Pennell notes that a number of smaller energy efficiency measures have also added to the facility’s energy savings, which amount to $40,000 annually. These measures include the automatic shutdown – by a programmable logic controller – of machinery that is not in use or is idling.
“With all of these measures, we have reduced our electrical costs by eight percent in the 2009/2010 fiscal year,” notes Pennell, adding that this year, the company is committed to reducing water, gas and electricity use and landfill waste by five percent.
IPEX and BC Hydro partner for 1.4 million kilowatt hours in annual savings
Derek Sephton, Maintenance Manager at IPEX Inc. in Langley, B.C., has a long list of energy efficiency projects – some already implemented and others in the planning stages – thanks to the company’s partnership with BC Hydro.
Sephton explains that IPEX has been a member of the Power Smart Partner Program since 2002. Power Smart Partners work with BC Hydro staff to assess, identify and implement energy efficiency measures. “We have access to their engineers and program resources,” says Sephton, adding that these resources are key in making projects happen.
IPEX Inc., a CIPEC Leader in the Plastics Sector, is a designer and manufacturer of integrated plastic piping systems for municipal, industrial and plumbing applications. The company’s 7000-m2 facility employs 55 staff in production, maintenance, shipping and management.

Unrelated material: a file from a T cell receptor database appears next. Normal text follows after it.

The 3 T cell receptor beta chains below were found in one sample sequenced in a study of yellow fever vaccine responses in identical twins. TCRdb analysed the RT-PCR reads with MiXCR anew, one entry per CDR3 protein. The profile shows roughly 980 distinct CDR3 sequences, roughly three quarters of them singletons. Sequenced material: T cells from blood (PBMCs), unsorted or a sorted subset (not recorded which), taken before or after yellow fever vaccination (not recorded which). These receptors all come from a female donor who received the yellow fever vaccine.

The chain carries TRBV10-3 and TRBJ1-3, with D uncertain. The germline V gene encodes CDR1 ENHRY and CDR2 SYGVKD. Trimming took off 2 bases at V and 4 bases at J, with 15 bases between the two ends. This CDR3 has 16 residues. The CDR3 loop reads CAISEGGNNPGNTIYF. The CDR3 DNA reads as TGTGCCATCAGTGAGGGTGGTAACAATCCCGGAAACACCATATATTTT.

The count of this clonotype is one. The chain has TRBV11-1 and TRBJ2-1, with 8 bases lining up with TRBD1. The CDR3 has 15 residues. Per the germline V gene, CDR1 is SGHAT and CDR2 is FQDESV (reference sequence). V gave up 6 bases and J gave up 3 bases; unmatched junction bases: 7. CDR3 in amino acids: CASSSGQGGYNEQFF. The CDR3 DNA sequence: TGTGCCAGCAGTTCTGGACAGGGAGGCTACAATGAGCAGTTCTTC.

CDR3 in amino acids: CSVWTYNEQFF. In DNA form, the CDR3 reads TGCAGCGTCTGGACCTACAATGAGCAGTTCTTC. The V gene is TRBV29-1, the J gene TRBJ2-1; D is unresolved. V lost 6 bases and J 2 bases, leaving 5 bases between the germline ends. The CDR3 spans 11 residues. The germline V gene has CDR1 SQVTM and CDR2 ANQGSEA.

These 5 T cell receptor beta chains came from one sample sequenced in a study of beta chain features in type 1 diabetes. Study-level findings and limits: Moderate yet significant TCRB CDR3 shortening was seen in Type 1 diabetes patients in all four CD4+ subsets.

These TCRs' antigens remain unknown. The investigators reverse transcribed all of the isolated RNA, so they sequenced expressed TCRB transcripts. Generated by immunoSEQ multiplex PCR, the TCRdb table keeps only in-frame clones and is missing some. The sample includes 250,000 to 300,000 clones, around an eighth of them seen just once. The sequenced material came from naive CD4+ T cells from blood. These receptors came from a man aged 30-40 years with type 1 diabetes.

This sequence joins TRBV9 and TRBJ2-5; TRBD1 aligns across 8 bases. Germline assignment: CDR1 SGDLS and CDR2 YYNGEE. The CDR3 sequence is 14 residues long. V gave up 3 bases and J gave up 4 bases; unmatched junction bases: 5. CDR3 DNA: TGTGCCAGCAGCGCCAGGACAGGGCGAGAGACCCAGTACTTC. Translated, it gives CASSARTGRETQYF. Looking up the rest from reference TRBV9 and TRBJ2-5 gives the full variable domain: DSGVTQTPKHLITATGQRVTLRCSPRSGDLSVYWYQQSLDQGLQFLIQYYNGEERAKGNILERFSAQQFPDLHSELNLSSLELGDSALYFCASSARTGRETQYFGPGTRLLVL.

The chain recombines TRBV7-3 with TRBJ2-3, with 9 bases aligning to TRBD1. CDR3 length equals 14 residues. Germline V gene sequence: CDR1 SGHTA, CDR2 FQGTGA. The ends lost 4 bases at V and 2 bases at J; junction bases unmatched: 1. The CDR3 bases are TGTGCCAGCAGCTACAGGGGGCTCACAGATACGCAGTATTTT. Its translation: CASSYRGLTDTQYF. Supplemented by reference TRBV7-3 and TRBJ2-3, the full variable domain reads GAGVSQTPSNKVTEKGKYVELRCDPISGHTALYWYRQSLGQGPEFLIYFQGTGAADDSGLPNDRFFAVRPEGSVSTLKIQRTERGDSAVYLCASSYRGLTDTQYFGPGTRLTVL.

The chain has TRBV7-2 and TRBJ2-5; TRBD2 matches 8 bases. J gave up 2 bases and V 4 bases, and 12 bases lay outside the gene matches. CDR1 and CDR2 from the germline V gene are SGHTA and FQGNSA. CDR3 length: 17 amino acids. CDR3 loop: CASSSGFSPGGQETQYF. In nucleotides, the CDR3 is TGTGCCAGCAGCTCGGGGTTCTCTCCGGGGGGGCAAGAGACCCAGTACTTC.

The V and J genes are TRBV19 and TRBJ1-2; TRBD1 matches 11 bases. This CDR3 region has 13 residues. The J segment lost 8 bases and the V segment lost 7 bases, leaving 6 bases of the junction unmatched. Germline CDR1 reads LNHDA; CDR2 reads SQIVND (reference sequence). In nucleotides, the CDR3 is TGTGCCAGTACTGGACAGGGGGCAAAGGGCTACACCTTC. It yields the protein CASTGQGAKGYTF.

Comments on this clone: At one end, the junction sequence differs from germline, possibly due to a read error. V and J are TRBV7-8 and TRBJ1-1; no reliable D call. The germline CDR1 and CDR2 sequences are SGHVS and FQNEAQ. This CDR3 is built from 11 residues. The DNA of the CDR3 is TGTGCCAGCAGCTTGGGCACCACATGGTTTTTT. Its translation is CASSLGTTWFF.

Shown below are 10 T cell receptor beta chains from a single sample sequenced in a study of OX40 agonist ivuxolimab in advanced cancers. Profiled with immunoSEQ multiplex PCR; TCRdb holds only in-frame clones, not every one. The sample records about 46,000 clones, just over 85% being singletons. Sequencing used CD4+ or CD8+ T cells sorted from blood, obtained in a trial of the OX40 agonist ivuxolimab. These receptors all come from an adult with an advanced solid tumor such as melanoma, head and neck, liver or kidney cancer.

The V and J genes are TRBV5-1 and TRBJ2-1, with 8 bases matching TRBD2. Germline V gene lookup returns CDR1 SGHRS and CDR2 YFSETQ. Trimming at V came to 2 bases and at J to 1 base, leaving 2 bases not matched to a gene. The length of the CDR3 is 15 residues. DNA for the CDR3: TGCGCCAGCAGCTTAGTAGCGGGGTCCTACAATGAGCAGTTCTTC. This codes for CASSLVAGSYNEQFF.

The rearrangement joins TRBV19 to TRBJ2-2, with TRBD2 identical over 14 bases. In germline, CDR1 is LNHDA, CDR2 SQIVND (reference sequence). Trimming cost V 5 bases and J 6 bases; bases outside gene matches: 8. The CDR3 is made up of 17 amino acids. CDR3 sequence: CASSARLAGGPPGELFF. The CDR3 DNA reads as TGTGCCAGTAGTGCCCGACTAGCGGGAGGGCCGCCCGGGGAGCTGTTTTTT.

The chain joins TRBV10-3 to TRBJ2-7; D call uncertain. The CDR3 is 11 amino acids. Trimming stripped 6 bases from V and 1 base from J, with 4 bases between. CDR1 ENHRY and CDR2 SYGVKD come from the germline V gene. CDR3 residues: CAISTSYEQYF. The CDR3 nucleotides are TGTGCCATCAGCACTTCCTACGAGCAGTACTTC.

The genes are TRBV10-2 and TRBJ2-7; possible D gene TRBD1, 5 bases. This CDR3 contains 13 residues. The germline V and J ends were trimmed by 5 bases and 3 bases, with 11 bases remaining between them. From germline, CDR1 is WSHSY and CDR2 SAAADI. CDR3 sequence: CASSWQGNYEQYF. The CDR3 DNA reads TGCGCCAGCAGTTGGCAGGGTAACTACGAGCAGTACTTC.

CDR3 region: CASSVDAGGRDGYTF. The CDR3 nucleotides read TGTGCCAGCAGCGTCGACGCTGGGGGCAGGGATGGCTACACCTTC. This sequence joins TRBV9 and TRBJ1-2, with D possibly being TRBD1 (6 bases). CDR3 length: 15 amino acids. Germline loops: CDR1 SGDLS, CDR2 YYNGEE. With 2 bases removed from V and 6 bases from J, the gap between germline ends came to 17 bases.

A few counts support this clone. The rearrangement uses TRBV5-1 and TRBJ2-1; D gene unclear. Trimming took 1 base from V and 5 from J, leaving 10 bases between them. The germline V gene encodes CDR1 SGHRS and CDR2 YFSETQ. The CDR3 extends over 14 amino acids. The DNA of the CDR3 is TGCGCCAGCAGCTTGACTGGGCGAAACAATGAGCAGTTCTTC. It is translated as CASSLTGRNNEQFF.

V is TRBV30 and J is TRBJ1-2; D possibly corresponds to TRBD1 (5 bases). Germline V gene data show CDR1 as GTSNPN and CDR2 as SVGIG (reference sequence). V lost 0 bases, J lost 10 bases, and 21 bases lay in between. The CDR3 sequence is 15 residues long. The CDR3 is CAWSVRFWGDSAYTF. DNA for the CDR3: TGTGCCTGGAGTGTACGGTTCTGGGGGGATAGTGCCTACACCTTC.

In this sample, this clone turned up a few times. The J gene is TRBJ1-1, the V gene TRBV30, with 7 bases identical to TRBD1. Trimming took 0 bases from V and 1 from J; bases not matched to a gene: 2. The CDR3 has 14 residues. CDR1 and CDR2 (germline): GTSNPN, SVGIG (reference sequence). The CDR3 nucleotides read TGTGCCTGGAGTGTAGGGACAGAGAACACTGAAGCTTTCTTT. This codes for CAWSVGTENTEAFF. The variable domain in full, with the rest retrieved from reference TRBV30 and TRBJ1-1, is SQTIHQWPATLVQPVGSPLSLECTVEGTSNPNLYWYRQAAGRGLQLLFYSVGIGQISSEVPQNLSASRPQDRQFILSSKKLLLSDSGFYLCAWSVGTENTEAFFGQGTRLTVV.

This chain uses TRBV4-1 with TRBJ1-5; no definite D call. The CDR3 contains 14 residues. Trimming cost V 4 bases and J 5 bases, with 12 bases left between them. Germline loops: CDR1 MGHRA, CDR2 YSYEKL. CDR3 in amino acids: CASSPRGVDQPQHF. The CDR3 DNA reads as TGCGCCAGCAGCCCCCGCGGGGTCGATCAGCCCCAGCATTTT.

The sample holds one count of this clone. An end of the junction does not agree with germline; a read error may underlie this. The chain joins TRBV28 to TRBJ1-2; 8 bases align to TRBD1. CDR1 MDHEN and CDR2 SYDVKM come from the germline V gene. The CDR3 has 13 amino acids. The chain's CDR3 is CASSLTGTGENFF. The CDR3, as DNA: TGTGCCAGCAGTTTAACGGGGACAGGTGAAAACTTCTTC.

One of the first energy efficiency measures – the installation of a cooling tower – was implemented in 2004. Sephton describes the project as “a no-brainer,” explaining that the facility used to operate a mechanical cooling system with three 60-tonne chillers running 24 hours-a-day year-round to supply the required 13°C water for the production process.
The installation of a cooling tower means that during the eight cooler months of the year, heated return water from the plant is cooled more efficiently. The return water is pumped to the top of the cooling tower, then dropped through a series of baffles and cooled by a fan driven by a 25-hp variable frequency drive (VFD) motor. During the hot summer months, the chiller system is more efficient, because it is linked to controls that test ambient temperature and adjust the system as required.
The system saves more than 1 million kilowatt hours (kWh) of energy annually. Sephton notes that the new system also reduces maintenance costs by at least half. BC Hydro incentives covered about 60 percent of project costs.
BC Hydro also funded half the costs of an additional chiller – a 142-ton York model – needed to supply extra cooling during the summer months as a result of an increase in the plant’s production capacity.